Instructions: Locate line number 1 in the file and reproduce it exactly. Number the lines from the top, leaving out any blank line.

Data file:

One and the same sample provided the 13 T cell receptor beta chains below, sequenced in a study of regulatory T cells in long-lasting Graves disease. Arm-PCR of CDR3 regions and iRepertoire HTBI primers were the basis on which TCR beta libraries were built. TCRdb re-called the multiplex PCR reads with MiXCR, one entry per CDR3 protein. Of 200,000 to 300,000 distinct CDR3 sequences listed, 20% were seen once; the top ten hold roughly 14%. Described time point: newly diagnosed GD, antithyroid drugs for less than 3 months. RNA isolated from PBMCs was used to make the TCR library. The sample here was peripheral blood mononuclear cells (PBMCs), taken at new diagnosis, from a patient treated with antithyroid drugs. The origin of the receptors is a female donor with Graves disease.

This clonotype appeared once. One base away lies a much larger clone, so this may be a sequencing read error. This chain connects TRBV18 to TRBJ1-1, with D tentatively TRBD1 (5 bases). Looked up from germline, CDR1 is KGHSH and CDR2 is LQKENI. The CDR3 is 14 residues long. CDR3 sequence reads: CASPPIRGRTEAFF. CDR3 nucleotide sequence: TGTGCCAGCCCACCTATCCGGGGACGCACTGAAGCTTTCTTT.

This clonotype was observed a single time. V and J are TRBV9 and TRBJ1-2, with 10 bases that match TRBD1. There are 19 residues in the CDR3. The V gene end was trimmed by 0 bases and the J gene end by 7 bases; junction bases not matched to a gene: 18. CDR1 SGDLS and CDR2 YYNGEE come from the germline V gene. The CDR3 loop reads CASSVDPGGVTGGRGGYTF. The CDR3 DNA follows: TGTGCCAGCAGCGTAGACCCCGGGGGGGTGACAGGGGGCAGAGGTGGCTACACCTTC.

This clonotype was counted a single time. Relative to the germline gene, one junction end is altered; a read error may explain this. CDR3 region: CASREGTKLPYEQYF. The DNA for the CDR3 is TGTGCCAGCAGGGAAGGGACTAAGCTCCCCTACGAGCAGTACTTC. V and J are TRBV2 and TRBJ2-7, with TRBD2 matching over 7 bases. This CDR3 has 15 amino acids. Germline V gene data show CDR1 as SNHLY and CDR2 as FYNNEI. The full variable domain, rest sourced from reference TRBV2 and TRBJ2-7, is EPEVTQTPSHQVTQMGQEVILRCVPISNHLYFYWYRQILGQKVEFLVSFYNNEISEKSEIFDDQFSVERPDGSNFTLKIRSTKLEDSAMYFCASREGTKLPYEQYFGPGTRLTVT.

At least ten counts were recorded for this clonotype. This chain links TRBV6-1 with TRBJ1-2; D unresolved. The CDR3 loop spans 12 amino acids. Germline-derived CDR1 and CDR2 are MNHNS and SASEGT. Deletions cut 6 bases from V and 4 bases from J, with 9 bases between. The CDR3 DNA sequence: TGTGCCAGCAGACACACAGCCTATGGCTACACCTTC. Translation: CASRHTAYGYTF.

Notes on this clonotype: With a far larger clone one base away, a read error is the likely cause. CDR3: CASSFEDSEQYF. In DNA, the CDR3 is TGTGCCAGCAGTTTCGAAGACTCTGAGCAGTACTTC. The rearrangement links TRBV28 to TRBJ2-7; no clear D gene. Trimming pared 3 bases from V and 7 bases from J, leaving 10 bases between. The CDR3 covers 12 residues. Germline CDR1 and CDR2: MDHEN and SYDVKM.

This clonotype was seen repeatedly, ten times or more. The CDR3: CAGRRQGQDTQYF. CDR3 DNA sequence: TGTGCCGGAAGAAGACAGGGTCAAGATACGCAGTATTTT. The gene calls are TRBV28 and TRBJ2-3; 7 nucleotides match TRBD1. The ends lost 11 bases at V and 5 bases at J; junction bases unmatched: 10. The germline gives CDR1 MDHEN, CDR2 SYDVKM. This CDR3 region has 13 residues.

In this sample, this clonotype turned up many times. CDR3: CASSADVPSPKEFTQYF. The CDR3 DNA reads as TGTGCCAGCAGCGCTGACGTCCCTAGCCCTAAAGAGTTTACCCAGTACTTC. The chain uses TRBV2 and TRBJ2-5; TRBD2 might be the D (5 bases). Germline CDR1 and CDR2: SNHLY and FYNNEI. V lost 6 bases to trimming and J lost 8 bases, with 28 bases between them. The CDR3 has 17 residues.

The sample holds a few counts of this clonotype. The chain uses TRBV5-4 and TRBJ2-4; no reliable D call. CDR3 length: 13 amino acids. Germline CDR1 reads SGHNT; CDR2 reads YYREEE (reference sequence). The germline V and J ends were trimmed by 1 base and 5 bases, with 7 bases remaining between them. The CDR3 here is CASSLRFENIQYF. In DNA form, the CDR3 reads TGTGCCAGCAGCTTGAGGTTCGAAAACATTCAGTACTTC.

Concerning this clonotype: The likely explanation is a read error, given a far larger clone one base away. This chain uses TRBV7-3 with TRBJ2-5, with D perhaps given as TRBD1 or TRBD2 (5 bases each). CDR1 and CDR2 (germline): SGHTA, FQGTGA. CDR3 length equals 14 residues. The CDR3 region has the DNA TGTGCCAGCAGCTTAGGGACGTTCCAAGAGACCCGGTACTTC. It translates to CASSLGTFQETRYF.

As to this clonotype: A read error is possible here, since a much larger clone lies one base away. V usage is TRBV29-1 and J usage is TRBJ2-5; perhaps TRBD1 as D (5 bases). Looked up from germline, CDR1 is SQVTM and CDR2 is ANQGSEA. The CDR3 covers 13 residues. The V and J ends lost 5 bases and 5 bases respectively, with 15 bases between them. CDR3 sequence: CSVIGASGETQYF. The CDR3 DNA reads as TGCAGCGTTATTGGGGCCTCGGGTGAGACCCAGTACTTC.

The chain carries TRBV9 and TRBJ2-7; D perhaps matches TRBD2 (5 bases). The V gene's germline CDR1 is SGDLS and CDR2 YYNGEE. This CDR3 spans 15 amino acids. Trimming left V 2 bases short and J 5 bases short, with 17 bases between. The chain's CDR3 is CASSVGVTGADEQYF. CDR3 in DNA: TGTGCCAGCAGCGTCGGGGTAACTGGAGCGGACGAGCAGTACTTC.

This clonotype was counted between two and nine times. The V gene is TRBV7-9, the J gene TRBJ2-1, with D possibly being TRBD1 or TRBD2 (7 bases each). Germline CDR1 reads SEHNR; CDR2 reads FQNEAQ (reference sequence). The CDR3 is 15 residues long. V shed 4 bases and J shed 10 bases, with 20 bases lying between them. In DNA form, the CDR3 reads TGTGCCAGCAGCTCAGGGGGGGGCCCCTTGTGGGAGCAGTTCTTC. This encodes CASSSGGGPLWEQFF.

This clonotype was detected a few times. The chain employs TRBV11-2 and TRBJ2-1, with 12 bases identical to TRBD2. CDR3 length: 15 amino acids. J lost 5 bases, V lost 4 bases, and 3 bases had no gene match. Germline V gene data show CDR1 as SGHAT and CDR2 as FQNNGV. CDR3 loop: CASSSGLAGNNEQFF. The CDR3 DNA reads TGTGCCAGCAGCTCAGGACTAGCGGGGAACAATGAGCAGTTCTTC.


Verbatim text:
One and the same sample provided the 13 T cell receptor beta chains below, sequenced in a study of regulatory T cells in long-lasting Graves disease. Arm-PCR of CDR3 regions and iRepertoire HTBI primers were the basis on which TCR beta libraries were built. TCRdb re-called the multiplex PCR reads with MiXCR, one entry per CDR3 protein. Of 200,000 to 300,000 distinct CDR3 sequences listed, 20% were seen once; the top ten hold roughly 14%. Described time point: newly diagnosed GD, antithyroid drugs for less than 3 months. RNA isolated from PBMCs was used to make the TCR library. The sample here was peripheral blood mononuclear cells (PBMCs), taken at new diagnosis, from a patient treated with antithyroid drugs. The origin of the receptors is a female donor with Graves disease.